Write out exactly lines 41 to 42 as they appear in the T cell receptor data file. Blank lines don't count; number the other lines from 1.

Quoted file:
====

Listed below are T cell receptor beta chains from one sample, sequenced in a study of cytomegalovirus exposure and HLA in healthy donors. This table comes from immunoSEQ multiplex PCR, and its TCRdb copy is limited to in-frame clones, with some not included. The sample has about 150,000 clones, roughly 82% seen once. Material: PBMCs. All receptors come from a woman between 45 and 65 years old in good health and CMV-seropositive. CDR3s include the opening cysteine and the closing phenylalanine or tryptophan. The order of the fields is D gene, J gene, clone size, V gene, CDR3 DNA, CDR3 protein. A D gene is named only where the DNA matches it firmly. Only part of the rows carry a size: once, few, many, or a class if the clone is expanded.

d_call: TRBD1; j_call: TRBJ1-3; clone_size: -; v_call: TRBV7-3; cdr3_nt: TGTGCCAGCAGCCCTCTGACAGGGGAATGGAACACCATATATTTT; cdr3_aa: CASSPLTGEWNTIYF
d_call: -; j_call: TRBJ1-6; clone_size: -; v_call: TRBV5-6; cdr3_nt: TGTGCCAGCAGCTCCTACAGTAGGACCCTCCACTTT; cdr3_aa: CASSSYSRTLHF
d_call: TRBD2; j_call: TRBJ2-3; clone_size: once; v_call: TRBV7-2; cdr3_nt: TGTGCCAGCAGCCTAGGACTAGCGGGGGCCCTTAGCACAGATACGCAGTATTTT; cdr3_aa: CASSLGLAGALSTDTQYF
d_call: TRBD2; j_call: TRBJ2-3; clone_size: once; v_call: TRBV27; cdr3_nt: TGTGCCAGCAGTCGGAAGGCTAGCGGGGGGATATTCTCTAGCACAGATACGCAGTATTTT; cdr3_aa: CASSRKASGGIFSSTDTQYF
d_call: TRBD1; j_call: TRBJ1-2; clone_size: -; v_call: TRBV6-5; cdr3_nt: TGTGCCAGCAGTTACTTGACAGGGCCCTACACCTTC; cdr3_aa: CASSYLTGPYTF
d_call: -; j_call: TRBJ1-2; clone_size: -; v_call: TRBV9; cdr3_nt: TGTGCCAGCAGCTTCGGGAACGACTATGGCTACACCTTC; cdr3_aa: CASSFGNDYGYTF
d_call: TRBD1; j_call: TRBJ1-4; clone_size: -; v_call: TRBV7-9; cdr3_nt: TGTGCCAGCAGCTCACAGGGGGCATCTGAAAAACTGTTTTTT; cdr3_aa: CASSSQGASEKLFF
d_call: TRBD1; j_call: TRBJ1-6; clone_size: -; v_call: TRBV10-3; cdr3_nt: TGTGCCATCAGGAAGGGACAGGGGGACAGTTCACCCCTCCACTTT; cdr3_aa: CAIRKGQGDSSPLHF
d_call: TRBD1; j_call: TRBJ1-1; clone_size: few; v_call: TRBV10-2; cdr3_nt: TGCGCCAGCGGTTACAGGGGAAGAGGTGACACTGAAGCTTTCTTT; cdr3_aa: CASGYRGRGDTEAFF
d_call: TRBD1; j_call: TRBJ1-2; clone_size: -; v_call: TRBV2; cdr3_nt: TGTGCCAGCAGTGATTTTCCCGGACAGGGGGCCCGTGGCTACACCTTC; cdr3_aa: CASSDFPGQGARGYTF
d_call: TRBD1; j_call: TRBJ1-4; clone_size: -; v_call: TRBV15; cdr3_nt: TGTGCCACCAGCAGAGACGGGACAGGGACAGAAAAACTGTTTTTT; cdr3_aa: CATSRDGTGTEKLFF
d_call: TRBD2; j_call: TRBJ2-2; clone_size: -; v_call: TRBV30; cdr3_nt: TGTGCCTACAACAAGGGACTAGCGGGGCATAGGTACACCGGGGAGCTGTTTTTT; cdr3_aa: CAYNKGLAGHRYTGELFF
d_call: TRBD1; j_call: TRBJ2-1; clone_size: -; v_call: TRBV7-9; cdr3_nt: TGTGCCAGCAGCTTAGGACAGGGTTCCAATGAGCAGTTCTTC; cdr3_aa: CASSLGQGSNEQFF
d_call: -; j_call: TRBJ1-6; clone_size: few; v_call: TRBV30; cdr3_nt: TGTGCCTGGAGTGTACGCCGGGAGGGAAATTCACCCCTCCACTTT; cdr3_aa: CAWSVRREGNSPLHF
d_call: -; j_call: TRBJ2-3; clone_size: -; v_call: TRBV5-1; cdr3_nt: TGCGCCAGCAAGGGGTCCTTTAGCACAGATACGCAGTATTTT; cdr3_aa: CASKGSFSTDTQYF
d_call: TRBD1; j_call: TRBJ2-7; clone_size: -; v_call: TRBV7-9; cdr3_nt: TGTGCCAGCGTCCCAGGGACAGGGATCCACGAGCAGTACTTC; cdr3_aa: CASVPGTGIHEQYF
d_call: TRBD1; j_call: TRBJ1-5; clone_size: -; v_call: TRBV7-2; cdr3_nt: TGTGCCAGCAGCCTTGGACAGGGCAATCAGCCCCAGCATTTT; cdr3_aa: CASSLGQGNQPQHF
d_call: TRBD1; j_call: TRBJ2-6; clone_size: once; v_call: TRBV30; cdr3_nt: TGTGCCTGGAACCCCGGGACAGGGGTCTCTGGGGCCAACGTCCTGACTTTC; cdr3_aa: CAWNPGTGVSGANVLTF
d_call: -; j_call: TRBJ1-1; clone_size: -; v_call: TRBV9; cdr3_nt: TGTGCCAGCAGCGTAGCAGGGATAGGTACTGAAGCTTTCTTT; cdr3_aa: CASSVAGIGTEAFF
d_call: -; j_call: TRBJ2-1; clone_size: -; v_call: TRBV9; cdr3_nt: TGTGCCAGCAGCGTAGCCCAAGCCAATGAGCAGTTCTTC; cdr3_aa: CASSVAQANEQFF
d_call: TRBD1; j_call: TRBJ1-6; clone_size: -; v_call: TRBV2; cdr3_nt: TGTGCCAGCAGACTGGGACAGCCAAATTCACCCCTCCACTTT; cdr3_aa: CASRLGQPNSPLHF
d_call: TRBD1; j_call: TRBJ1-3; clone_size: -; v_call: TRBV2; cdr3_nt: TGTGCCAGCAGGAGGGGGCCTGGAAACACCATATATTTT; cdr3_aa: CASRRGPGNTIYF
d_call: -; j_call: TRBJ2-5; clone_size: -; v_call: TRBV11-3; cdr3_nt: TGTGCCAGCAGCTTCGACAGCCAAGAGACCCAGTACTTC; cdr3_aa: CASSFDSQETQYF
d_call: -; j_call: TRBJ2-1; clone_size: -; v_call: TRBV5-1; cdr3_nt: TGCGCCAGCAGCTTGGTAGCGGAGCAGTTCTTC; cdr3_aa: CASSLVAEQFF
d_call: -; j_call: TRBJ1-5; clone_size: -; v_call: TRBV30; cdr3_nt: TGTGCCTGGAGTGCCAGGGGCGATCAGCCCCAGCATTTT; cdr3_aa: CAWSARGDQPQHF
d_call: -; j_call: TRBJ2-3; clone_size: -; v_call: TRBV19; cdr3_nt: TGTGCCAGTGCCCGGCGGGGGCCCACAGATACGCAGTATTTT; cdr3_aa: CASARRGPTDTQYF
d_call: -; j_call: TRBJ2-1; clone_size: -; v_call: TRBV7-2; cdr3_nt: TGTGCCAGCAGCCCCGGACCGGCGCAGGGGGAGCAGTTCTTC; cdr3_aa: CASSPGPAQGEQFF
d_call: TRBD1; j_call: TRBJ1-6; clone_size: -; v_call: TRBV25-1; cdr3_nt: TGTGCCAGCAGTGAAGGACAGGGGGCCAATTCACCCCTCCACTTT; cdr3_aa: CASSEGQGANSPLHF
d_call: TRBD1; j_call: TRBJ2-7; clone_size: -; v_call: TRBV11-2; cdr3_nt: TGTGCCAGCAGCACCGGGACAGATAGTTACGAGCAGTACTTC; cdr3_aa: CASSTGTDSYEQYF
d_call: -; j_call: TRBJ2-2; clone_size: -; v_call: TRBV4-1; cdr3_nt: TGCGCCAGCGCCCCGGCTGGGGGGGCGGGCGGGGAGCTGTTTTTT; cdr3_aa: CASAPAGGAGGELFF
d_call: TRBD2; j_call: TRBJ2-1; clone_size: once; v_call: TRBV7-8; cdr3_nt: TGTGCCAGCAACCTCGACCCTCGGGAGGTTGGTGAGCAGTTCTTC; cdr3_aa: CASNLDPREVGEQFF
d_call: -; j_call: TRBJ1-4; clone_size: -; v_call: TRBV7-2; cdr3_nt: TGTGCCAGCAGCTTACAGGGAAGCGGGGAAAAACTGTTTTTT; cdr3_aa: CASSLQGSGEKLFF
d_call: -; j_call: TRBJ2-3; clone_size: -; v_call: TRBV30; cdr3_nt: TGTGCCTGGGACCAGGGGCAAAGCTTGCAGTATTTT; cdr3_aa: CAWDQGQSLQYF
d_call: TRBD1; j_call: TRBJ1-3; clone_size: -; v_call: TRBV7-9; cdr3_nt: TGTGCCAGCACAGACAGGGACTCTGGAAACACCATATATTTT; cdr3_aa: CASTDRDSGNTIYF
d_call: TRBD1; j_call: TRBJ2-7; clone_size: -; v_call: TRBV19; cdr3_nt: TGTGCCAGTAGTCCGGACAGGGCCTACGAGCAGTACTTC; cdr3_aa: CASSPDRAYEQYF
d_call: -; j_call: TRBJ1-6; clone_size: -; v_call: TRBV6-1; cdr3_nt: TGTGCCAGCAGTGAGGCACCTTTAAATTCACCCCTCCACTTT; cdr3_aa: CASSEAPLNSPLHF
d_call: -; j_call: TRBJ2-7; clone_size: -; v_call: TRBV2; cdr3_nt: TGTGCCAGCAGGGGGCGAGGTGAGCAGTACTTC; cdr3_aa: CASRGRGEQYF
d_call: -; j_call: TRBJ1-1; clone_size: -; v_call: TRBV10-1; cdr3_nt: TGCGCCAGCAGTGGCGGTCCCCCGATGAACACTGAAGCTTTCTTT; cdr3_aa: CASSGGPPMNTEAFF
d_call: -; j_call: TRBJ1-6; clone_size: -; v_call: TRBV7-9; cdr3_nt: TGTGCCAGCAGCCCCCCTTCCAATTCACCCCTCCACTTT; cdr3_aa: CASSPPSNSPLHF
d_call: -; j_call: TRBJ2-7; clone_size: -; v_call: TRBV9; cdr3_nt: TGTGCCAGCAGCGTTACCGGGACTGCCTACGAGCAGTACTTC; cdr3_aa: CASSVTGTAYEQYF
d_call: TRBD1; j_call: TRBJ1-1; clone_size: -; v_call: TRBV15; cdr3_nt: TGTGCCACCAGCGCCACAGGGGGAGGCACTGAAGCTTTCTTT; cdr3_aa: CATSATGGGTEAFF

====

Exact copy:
d_call: -; j_call: TRBJ2-7; clone_size: -; v_call: TRBV9; cdr3_nt: TGTGCCAGCAGCGTTACCGGGACTGCCTACGAGCAGTACTTC; cdr3_aa: CASSVTGTAYEQYF
d_call: TRBD1; j_call: TRBJ1-1; clone_size: -; v_call: TRBV15; cdr3_nt: TGTGCCACCAGCGCCACAGGGGGAGGCACTGAAGCTTTCTTT; cdr3_aa: CATSATGGGTEAFF